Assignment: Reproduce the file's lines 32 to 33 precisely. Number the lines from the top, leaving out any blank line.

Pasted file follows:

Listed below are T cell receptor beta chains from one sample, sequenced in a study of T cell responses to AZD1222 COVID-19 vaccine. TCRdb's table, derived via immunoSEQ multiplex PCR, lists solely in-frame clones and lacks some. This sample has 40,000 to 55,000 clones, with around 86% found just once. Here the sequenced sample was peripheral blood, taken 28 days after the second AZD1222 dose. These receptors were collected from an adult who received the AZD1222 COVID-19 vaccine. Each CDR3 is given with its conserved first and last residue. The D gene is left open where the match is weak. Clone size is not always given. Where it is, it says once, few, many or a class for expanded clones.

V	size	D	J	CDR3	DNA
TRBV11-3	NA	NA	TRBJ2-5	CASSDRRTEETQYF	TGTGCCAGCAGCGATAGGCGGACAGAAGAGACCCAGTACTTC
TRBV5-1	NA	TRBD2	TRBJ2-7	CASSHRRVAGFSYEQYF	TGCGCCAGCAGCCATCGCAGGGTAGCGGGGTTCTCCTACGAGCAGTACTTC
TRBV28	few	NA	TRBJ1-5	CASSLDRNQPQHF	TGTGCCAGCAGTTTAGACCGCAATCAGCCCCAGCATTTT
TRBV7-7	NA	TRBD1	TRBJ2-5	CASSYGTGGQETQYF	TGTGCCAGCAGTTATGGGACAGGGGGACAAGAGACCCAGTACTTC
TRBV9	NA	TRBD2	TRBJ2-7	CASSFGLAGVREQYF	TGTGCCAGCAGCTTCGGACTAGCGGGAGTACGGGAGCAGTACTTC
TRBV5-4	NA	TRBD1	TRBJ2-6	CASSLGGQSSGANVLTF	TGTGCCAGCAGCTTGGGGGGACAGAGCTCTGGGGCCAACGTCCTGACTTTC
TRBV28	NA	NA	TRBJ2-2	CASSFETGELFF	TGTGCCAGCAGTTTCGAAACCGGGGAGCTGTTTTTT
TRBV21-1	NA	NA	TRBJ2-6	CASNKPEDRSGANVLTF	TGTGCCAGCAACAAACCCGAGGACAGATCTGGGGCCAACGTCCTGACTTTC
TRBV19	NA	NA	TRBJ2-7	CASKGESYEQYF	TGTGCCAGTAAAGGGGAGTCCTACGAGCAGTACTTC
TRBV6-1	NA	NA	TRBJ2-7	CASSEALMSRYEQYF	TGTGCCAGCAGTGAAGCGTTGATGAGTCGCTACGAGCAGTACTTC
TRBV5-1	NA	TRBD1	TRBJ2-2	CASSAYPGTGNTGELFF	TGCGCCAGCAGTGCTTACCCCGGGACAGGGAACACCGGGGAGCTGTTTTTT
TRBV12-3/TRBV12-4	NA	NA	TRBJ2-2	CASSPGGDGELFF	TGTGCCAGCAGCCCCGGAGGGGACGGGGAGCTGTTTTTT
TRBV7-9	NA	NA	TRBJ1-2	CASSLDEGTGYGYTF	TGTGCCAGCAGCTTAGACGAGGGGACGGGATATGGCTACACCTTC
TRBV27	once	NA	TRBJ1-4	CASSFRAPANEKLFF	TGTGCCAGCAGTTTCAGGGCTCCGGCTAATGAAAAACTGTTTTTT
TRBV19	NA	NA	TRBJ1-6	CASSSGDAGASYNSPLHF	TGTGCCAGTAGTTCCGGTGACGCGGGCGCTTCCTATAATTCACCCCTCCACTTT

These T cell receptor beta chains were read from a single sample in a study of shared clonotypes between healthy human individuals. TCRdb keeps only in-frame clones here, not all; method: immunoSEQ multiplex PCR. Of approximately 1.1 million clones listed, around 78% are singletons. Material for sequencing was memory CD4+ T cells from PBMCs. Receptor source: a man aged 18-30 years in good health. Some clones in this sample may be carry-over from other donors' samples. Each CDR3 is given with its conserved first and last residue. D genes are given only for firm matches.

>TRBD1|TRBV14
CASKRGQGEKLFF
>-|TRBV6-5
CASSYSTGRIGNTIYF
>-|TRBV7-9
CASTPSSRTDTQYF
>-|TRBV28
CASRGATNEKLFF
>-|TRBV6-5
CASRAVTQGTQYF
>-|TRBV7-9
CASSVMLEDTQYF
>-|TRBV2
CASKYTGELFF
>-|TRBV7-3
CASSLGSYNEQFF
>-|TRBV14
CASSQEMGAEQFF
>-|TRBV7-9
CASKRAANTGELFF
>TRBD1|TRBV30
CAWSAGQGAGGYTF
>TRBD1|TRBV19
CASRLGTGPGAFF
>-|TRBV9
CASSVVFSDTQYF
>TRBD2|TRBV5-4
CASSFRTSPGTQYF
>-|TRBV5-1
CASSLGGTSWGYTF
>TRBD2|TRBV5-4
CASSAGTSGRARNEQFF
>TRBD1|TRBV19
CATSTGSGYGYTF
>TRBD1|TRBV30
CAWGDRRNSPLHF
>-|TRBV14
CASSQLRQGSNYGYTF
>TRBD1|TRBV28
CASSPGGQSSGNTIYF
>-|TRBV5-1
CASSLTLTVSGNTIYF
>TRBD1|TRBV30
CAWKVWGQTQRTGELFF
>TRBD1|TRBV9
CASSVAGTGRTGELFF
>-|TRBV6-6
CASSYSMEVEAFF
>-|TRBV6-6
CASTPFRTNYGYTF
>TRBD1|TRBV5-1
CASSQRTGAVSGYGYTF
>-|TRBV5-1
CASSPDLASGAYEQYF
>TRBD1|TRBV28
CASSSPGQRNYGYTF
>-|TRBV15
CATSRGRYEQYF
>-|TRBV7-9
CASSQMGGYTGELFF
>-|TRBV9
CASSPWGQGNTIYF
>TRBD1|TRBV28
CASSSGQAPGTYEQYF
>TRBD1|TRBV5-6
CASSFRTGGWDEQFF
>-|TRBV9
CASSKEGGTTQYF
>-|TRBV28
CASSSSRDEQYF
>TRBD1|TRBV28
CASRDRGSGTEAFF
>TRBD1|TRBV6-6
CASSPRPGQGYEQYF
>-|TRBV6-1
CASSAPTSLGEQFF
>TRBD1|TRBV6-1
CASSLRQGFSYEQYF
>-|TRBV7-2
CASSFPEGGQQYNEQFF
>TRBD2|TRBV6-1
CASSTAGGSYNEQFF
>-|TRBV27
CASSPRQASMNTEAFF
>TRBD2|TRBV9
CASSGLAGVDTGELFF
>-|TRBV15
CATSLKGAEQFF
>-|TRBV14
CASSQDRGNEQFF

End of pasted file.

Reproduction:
CASKYTGELFF
>-|TRBV7-3